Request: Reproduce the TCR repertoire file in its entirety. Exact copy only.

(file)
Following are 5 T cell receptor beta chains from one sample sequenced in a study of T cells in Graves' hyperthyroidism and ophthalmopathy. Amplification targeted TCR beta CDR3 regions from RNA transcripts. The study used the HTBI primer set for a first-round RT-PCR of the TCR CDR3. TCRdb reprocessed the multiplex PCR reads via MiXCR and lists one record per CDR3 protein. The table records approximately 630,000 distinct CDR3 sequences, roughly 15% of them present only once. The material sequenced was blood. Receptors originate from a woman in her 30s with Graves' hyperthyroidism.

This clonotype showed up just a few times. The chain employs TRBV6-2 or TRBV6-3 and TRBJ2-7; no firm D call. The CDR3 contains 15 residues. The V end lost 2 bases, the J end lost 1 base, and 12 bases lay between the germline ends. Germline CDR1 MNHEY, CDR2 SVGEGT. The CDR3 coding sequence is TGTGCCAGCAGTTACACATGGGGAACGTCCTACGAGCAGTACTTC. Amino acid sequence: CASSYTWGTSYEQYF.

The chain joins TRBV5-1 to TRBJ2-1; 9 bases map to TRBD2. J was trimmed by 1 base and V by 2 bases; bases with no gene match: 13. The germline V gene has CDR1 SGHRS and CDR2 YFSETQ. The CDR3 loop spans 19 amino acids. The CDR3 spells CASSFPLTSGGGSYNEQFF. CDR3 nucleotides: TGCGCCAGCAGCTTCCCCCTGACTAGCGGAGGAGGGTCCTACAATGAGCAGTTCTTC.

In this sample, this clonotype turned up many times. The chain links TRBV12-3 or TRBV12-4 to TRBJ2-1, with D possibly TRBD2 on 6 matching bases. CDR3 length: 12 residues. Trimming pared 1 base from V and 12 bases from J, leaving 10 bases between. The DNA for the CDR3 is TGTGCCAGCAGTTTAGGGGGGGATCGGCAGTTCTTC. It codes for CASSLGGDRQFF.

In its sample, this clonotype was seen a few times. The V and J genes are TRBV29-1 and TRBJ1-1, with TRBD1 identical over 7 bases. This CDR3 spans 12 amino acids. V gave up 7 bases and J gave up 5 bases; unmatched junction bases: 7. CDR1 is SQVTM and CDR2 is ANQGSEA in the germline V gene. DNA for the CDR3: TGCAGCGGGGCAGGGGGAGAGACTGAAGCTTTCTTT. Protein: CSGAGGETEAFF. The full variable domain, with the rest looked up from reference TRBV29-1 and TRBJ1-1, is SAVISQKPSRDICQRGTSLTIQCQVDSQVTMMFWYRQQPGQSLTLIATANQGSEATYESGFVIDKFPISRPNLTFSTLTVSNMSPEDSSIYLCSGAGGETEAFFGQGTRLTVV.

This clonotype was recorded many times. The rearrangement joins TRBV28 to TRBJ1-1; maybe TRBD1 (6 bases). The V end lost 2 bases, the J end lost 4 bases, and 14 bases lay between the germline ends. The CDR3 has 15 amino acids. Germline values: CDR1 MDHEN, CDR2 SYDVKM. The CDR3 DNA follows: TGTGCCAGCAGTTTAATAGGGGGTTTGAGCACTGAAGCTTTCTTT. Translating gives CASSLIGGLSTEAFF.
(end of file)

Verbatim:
Following are 5 T cell receptor beta chains from one sample sequenced in a study of T cells in Graves' hyperthyroidism and ophthalmopathy. Amplification targeted TCR beta CDR3 regions from RNA transcripts. The study used the HTBI primer set for a first-round RT-PCR of the TCR CDR3. TCRdb reprocessed the multiplex PCR reads via MiXCR and lists one record per CDR3 protein. The table records approximately 630,000 distinct CDR3 sequences, roughly 15% of them present only once. The material sequenced was blood. Receptors originate from a woman in her 30s with Graves' hyperthyroidism.

This clonotype showed up just a few times. The chain employs TRBV6-2 or TRBV6-3 and TRBJ2-7; no firm D call. The CDR3 contains 15 residues. The V end lost 2 bases, the J end lost 1 base, and 12 bases lay between the germline ends. Germline CDR1 MNHEY, CDR2 SVGEGT. The CDR3 coding sequence is TGTGCCAGCAGTTACACATGGGGAACGTCCTACGAGCAGTACTTC. Amino acid sequence: CASSYTWGTSYEQYF.

The chain joins TRBV5-1 to TRBJ2-1; 9 bases map to TRBD2. J was trimmed by 1 base and V by 2 bases; bases with no gene match: 13. The germline V gene has CDR1 SGHRS and CDR2 YFSETQ. The CDR3 loop spans 19 amino acids. The CDR3 spells CASSFPLTSGGGSYNEQFF. CDR3 nucleotides: TGCGCCAGCAGCTTCCCCCTGACTAGCGGAGGAGGGTCCTACAATGAGCAGTTCTTC.

In this sample, this clonotype turned up many times. The chain links TRBV12-3 or TRBV12-4 to TRBJ2-1, with D possibly TRBD2 on 6 matching bases. CDR3 length: 12 residues. Trimming pared 1 base from V and 12 bases from J, leaving 10 bases between. The DNA for the CDR3 is TGTGCCAGCAGTTTAGGGGGGGATCGGCAGTTCTTC. It codes for CASSLGGDRQFF.

In its sample, this clonotype was seen a few times. The V and J genes are TRBV29-1 and TRBJ1-1, with TRBD1 identical over 7 bases. This CDR3 spans 12 amino acids. V gave up 7 bases and J gave up 5 bases; unmatched junction bases: 7. CDR1 is SQVTM and CDR2 is ANQGSEA in the germline V gene. DNA for the CDR3: TGCAGCGGGGCAGGGGGAGAGACTGAAGCTTTCTTT. Protein: CSGAGGETEAFF. The full variable domain, with the rest looked up from reference TRBV29-1 and TRBJ1-1, is SAVISQKPSRDICQRGTSLTIQCQVDSQVTMMFWYRQQPGQSLTLIATANQGSEATYESGFVIDKFPISRPNLTFSTLTVSNMSPEDSSIYLCSGAGGETEAFFGQGTRLTVV.

This clonotype was recorded many times. The rearrangement joins TRBV28 to TRBJ1-1; maybe TRBD1 (6 bases). The V end lost 2 bases, the J end lost 4 bases, and 14 bases lay between the germline ends. The CDR3 has 15 amino acids. Germline values: CDR1 MDHEN, CDR2 SYDVKM. The CDR3 DNA follows: TGTGCCAGCAGTTTAATAGGGGGTTTGAGCACTGAAGCTTTCTTT. Translating gives CASSLIGGLSTEAFF.